Observers such as Steve Hanke, an economist at Johns Hopkins University, criticized Gomez’s arrest as an “authoritarian police tactic in action.”
Héctor Silva, advisor to the mayor’s office in San Salvador, said, “Mario’s arrest portrays the fragility of the government in terms of the implementation of the Bitcoin law but confirms something even more dangerous.”
“They are willing to manipulate the institutions that are necessary to remove critical voices,” added Silva.
Although the police issued a statement saying that Gomez was detained as part of a financial fraud investigation, press reports showed that he was arrested without a warrant and attempts were made to take possession of his phone and computer.
The citizen protest
Just before Gomez’s arrest, retirees in El Salvador took to the streets to protest, concerned that the government would use the volatile cryptocurrency to pay their pensions.
Weather speech To reporters, a protester in the crowd, which included veterans, disability retirees, workers and retirees, said: “We know that this currency fluctuates dramatically. Its value changes from one second to the next and we will not have any control over it. “
While Bukele has promised that the use of Bitcoin in the country will be optional and that salaries and pensions will continue to be paid in US dollars, the protesters still highlighted the lack of knowledge of the technology.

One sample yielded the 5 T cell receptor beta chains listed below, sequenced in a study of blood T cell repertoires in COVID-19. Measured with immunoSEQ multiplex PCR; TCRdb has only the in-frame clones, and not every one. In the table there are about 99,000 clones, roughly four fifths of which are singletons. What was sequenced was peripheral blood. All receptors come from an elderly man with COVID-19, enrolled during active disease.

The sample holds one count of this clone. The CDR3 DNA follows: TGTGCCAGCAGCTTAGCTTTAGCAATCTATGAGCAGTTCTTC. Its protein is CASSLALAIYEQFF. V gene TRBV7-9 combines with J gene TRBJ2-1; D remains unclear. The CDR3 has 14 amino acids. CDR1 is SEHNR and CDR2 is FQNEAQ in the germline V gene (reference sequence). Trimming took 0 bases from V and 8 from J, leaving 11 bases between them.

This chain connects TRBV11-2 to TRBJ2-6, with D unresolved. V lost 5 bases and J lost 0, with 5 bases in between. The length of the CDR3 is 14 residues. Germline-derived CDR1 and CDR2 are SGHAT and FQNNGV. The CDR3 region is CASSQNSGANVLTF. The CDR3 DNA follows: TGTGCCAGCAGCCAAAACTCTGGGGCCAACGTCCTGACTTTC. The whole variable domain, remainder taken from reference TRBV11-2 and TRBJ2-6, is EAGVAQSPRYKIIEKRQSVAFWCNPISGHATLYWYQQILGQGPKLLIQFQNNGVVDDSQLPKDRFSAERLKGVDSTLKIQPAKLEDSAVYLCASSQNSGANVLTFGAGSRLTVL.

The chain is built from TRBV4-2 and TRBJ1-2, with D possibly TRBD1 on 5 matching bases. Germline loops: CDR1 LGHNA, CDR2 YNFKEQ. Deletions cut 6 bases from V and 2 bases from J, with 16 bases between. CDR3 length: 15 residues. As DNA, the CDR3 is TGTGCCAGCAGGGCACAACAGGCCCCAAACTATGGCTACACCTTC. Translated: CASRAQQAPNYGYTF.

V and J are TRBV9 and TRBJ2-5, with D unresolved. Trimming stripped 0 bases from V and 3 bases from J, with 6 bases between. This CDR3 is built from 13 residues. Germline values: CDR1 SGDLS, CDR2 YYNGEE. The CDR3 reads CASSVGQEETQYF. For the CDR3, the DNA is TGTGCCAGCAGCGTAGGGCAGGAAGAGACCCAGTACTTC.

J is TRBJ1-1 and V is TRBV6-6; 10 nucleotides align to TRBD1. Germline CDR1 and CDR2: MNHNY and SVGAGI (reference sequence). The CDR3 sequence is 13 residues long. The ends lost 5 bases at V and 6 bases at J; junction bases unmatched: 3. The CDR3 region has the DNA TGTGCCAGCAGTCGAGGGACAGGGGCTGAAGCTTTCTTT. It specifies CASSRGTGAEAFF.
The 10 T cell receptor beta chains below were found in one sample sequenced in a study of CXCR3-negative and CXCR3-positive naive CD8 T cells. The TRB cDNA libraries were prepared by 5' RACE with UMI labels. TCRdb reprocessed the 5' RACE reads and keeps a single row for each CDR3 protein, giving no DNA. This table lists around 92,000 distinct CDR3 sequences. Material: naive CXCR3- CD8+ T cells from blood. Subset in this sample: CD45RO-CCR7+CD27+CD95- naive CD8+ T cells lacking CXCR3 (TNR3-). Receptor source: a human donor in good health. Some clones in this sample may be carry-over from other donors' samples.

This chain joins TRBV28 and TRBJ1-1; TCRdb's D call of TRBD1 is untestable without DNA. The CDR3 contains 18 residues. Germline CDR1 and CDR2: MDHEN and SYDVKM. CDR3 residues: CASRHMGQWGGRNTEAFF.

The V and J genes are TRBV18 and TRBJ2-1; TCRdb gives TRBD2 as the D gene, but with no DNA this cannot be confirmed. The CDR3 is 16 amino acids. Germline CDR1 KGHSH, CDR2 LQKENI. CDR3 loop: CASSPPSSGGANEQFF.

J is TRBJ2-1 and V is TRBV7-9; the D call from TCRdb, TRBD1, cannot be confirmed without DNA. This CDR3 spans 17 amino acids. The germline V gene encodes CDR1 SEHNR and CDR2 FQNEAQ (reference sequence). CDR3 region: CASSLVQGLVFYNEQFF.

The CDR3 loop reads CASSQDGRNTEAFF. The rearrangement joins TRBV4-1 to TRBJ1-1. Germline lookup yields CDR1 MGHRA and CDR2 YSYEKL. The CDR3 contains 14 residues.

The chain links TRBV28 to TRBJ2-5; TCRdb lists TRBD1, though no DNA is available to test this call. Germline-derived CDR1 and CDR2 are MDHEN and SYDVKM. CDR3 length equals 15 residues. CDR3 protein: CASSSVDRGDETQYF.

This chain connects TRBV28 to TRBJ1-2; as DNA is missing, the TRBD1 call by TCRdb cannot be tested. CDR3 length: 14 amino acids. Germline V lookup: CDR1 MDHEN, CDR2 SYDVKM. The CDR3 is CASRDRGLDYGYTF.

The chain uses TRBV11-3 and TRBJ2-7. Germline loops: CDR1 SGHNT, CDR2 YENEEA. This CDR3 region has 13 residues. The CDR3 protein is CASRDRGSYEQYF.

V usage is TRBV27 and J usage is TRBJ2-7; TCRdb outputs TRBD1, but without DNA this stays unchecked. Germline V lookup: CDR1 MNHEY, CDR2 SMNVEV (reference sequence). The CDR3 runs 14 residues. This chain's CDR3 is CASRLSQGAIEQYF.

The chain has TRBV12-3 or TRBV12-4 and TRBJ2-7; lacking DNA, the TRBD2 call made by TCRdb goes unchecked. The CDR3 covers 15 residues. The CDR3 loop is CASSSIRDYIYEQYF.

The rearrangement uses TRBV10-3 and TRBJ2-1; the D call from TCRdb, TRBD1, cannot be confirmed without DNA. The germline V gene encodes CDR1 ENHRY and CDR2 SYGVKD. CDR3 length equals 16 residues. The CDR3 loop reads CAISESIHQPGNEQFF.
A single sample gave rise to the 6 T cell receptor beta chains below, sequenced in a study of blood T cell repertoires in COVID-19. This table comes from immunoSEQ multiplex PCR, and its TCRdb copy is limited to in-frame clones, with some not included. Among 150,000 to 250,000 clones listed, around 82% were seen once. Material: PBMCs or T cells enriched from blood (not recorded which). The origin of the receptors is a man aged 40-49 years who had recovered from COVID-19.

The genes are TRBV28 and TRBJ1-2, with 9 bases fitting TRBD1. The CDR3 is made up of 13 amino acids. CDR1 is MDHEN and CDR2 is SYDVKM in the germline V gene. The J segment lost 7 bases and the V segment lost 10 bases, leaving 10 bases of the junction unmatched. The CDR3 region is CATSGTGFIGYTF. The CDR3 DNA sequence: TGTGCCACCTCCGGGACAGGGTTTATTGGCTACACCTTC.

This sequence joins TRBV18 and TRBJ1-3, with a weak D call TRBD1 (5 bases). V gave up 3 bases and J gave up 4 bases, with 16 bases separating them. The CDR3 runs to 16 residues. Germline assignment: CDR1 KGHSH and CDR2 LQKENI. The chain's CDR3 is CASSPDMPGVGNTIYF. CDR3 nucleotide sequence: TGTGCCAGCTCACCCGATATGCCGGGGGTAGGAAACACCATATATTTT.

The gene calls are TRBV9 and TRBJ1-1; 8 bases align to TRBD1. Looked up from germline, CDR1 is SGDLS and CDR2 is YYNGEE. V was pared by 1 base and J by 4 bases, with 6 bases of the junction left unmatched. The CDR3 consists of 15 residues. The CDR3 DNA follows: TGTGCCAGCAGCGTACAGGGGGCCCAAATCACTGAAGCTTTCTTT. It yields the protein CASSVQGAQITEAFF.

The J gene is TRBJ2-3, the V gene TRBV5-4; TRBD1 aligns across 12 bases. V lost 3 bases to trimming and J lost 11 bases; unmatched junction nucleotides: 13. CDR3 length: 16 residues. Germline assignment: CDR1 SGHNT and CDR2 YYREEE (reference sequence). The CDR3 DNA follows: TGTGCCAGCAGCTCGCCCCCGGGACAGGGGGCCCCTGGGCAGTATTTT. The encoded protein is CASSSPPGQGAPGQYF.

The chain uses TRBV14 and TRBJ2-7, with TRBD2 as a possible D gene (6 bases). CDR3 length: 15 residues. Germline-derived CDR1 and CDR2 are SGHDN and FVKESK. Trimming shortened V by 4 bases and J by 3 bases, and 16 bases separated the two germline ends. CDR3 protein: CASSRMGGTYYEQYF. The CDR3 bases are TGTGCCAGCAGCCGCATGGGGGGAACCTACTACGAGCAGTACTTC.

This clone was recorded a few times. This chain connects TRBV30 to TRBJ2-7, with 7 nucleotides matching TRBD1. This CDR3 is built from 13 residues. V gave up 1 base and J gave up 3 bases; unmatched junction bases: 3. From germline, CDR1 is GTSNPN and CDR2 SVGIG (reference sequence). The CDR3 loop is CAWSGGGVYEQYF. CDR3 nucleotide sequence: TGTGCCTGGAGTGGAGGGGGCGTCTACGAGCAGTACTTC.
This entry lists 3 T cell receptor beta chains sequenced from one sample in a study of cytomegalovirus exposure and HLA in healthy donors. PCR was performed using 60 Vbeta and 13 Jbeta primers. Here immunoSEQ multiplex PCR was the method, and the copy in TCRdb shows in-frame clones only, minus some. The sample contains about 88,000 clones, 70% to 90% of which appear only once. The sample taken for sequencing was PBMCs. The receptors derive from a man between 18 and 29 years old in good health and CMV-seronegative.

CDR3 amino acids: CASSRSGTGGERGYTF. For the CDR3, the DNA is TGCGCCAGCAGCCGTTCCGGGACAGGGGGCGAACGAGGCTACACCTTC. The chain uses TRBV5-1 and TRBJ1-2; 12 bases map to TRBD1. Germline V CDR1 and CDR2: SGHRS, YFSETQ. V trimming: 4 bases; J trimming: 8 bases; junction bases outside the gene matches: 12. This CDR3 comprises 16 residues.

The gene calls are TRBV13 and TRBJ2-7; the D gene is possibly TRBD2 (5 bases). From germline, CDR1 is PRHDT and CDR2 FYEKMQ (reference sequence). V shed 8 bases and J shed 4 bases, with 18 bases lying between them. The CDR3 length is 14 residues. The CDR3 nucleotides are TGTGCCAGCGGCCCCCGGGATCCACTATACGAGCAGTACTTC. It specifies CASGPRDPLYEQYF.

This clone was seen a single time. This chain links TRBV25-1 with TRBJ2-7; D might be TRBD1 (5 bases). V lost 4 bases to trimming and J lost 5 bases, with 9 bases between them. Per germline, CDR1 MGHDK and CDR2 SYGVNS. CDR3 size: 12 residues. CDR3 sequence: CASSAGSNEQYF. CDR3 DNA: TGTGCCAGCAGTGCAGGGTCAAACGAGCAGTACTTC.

Citizens have also complained that there has been very little explanation from officials about the pros and cons of Bitcoin.
“We do not know the currency. We don’t know where it comes from. We do not know if it will bring us profit or loss. We don’t know anything, ”added a Salvadoran.
In response, the Bukele administration has set that the use of Bitcoin is not mandatory and that the necessary training and other alternatives to Bitcoin will be provided.
A recent poll conducted by the José Siméon Cañas Central American University of El Salvador shows that up to two-thirds of respondents are inclined to a measure to repeal the law, with more than 70% preferring the US dollar over Bitcoin.
International institutions such as the International Monetary Fund also warned on macroeconomic, financial and legal issues caused by the adoption of Bitcoin in El Salvador.
Siobhan Morden, Head of Fixed Income Strategy for Latin America at Amherst Pierpont, said that “plans for Bitcoin under an increasingly autocratic regime will likely only compound concerns about corruption.”
On the other hand, others remain optimistic that the new law will eventually benefit Salvadorans given that the country’s economy relies heavily on remittances sent home by migrants abroad. Last year alone, the country’s remittances totaled $ 6 billion, representing a fifth of gross domestic product.
“The adoption of Bitcoin as legal tender by law by El Salvador offers the country some optionality in financial matters and sovereignty,” said Alexander Blum, managing director of Two Prime.
Alberto Echegaray Guevara, an artist and entrepreneur, echoed his sentiments, saying: “President Bukele’s Bitcoin Law is not just trying to make international money transfers cheaper and easier for 70% of your unbanked population, but is also creating a new economic center and a new remittance platform in Central America ”.
HollaEx’s Adrian Pollard told Cointelegraph: “It is typical for new technology deployments to have errors and apposition, but that is exactly why he volunteered.”
“I suspect there will be more obstacles in the way for El Salvador, but it will be worth it in the long run. In fact, I think other South American nations are not far behind and will follow, “added Pollard.